For a nation of people stereotyped as emotionlessness robots, the Japanese do have a visceral streak when it comes to letting you know how they feel.
The internalised shame of the Samurai becomes very much externalised when they disembowel themselves in the act of seppuku. The right-wing in Japan march through busy city centres on giant military vehicles, yelping about nationalism and traditional values. At the funeral procession of Hideto "Hide" Matsumoto, the former guitarist of metal band X Japan, thousands of men and women lined the streets, weeping to the point of collapse and being given water by ambulance services to replenish their fluid levels, only to cry it all back out again. You can watch the video below; it makes Lady Di's funeral look like a bailiff's.
But crying in the middle of a road can be dangerous. So it's good that, a mere 17 years on from that sad day, the Mitsui Garden Yotsuya Hotel in Shinjuku, Tokyo has designated a specific room where women can go to have a massive weep in. It has cashmere-soft tissues, weepy films like Forrest Gump, sad books and warm blankets. A spokesperson for the hotel said its aim is to help Japanese women lower their stress levels.
Stress is something the modern Japanese woman may well encounter frequently. In Tokyo there are female-only train carriages that run from about 7.30AM to 9.30AM, as the issue of sexual harassment on the unfathomably busy morning commute is so prevalent. The nation has one of the world's worst gender-equality gaps, so it's no wonder some women are feeling crushed to the extent that they're willing to splash out on an impromptu cry.
When we see that the Japanese have invented some zany new space, most of the time it seems to be devoted to hosting something cute: a cat cafe, an owl cafe, the slightly more sinister cuddle cafe. But there is nothing particularly cute about a crying room. It hints at something deeper. Tokyo is one of the most populous cities on Earth, and Japan is a nation in which the cities are built on the narrow plains that run between vast stretches of mountainous land. This leaves millions and millions of people crammed into relatively small spaces, where the need for politeness and social tranquility is perhaps more of a societal necessity than the fruits of a good upbringing. You can't have that many people stuffed in one place walking around being cunts all day.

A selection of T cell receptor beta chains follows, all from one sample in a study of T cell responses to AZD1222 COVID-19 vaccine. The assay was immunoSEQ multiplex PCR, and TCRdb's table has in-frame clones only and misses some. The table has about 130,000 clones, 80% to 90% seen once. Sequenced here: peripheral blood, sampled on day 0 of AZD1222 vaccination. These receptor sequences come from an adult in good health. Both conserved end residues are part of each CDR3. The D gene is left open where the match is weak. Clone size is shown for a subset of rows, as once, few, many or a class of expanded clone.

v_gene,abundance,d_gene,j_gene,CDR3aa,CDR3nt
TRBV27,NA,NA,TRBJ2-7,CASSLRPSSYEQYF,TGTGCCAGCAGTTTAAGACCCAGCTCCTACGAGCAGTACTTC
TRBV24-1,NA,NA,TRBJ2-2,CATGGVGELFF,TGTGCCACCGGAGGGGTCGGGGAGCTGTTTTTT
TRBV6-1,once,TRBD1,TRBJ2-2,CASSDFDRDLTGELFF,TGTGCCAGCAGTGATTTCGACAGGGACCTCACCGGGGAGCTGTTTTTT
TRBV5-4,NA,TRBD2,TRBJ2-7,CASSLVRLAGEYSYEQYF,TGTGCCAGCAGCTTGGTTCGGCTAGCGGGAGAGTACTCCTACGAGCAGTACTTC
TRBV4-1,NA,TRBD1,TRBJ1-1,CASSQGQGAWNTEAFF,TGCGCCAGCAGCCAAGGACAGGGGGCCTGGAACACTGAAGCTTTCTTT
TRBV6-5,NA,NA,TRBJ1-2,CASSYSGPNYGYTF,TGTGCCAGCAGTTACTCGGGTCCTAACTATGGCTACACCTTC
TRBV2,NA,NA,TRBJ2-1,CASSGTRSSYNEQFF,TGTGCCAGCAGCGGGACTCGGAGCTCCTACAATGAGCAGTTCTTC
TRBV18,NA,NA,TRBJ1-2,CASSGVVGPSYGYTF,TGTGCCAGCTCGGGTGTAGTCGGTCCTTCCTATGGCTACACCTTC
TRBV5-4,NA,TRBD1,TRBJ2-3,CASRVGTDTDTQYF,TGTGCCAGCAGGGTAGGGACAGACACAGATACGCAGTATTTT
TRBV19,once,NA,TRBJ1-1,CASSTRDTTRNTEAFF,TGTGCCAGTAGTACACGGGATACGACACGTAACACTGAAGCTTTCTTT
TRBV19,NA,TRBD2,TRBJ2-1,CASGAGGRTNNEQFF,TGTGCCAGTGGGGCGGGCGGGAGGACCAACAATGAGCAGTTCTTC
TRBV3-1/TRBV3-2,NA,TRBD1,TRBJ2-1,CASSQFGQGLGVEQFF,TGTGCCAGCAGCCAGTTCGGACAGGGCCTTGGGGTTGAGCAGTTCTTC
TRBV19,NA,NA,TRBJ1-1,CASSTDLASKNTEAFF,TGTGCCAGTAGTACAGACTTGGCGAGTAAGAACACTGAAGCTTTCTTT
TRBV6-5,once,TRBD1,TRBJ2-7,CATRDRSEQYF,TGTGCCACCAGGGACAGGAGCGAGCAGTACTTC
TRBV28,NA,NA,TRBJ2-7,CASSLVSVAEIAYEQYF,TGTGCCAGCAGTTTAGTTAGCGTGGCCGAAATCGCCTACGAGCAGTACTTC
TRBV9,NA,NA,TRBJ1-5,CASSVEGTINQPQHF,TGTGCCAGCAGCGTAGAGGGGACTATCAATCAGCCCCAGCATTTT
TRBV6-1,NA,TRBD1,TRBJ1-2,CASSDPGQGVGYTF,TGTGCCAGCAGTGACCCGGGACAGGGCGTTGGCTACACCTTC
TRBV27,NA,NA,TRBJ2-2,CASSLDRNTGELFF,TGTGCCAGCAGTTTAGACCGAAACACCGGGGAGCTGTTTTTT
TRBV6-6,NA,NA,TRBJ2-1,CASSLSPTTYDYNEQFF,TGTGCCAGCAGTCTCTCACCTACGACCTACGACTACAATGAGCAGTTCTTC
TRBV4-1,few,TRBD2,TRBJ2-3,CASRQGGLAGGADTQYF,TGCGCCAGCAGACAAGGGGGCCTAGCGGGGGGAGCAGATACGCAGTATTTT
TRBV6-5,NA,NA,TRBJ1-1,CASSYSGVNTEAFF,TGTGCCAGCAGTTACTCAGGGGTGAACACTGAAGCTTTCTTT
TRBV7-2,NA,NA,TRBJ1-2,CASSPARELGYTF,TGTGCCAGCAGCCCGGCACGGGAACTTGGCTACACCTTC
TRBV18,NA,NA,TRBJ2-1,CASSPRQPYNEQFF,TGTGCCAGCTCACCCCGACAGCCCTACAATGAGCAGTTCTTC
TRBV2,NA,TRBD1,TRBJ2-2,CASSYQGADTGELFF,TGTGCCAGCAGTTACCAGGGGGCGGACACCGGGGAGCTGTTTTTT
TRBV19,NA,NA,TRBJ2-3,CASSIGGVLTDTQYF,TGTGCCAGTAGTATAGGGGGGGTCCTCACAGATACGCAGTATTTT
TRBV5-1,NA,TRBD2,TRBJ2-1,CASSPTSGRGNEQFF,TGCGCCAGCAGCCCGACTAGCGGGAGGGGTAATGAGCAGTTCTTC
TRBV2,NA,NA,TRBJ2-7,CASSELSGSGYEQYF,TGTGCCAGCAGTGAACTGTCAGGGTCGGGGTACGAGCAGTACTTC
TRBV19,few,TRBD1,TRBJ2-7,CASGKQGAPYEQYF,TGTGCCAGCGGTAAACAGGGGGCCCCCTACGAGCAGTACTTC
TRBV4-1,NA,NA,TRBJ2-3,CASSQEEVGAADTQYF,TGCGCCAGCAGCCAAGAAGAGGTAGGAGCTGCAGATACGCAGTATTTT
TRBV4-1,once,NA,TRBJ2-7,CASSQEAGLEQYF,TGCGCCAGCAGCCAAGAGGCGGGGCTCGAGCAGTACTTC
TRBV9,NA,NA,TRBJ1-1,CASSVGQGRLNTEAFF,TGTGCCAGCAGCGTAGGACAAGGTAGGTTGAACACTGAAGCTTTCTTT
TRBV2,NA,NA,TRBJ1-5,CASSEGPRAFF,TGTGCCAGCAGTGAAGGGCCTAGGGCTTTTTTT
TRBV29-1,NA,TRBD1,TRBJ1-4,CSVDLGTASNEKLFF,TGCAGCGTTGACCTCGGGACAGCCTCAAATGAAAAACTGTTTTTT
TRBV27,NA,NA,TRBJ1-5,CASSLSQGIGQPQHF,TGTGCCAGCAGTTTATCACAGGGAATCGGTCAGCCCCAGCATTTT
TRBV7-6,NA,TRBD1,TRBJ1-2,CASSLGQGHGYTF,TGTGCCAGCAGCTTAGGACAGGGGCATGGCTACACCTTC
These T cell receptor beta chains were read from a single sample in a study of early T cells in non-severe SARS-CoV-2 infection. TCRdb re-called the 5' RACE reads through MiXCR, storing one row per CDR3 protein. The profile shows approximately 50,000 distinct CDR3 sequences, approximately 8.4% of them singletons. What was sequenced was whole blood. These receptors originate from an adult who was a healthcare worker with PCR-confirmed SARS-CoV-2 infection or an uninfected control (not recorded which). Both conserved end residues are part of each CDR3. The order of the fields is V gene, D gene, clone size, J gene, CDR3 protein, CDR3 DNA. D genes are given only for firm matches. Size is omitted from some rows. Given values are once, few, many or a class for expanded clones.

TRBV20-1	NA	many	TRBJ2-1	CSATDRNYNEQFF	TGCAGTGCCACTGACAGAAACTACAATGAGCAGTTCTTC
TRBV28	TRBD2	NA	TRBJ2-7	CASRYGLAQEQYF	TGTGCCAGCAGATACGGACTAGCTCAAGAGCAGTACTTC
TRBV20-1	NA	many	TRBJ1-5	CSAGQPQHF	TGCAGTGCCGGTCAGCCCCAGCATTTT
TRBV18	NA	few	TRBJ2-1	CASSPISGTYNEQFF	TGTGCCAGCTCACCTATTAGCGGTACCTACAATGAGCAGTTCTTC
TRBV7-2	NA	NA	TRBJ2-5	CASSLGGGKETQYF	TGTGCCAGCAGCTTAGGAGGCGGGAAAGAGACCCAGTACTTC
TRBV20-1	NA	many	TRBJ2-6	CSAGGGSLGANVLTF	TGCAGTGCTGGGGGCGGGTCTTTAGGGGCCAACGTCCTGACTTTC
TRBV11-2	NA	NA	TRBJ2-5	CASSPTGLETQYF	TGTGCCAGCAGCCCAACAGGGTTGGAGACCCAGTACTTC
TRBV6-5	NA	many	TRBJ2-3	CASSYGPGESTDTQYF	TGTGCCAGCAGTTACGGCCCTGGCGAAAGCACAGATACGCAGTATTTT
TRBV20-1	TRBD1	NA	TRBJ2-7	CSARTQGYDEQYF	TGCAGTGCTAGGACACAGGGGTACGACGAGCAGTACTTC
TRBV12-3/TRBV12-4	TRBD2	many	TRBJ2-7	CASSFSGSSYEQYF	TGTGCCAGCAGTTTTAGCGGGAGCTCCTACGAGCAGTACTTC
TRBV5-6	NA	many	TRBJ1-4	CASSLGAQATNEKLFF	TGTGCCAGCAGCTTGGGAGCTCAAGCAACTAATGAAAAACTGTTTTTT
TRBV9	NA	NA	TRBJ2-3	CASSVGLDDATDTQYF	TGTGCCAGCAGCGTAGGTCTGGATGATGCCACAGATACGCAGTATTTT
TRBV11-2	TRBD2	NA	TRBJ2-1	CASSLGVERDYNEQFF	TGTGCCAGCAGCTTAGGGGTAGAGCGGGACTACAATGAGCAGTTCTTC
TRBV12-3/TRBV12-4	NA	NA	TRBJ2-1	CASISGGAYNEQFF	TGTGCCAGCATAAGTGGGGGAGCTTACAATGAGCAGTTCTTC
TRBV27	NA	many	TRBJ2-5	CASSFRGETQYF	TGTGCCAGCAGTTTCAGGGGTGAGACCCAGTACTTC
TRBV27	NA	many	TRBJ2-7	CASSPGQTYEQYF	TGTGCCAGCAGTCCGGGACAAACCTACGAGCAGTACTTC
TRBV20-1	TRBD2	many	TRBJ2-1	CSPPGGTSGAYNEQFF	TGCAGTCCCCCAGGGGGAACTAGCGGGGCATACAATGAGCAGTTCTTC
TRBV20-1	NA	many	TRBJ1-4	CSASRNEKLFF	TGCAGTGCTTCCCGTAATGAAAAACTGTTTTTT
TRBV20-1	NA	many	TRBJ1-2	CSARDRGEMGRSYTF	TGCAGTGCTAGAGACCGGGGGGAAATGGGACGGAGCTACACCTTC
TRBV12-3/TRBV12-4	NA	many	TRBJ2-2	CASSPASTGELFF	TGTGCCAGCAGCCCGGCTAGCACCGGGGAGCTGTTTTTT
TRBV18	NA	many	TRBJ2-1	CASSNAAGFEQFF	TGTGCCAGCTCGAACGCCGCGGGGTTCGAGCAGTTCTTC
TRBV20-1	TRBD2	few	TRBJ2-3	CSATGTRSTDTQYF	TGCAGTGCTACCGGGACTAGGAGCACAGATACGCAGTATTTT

So what is the Japanese woman to do with her stress in a land of politely stifled emotions? Book a room at the Mitsui Garden Yotsuya Hotel, it appears. Thing is – and I'm no expert – surely a better plan would be to exact the changes in society that alleviate the type of pressures that cause someone to fall, red-faced, into a room full of gloomy books and films, and release the frustrations they're feeling. But I guess opening up a £54-a-pop crying arena is a decent second option.
There's something about the idea of crying rooms that is undoubtedly funny. But sadly, it also speaks to the lack of space that city-dwelling Japanese women have to themselves. Space to reflect and cool down away from inebriated salarymen. A lack of parks and greenery to sit and shed a few. Flats that are, on average, about the size of a bin lid. Claustrophobia elbowing you in the ribs at home, at work, on the train, on the street. Laugh at the concept of the crying room, of course, but spare a thought for those who might actually need it.
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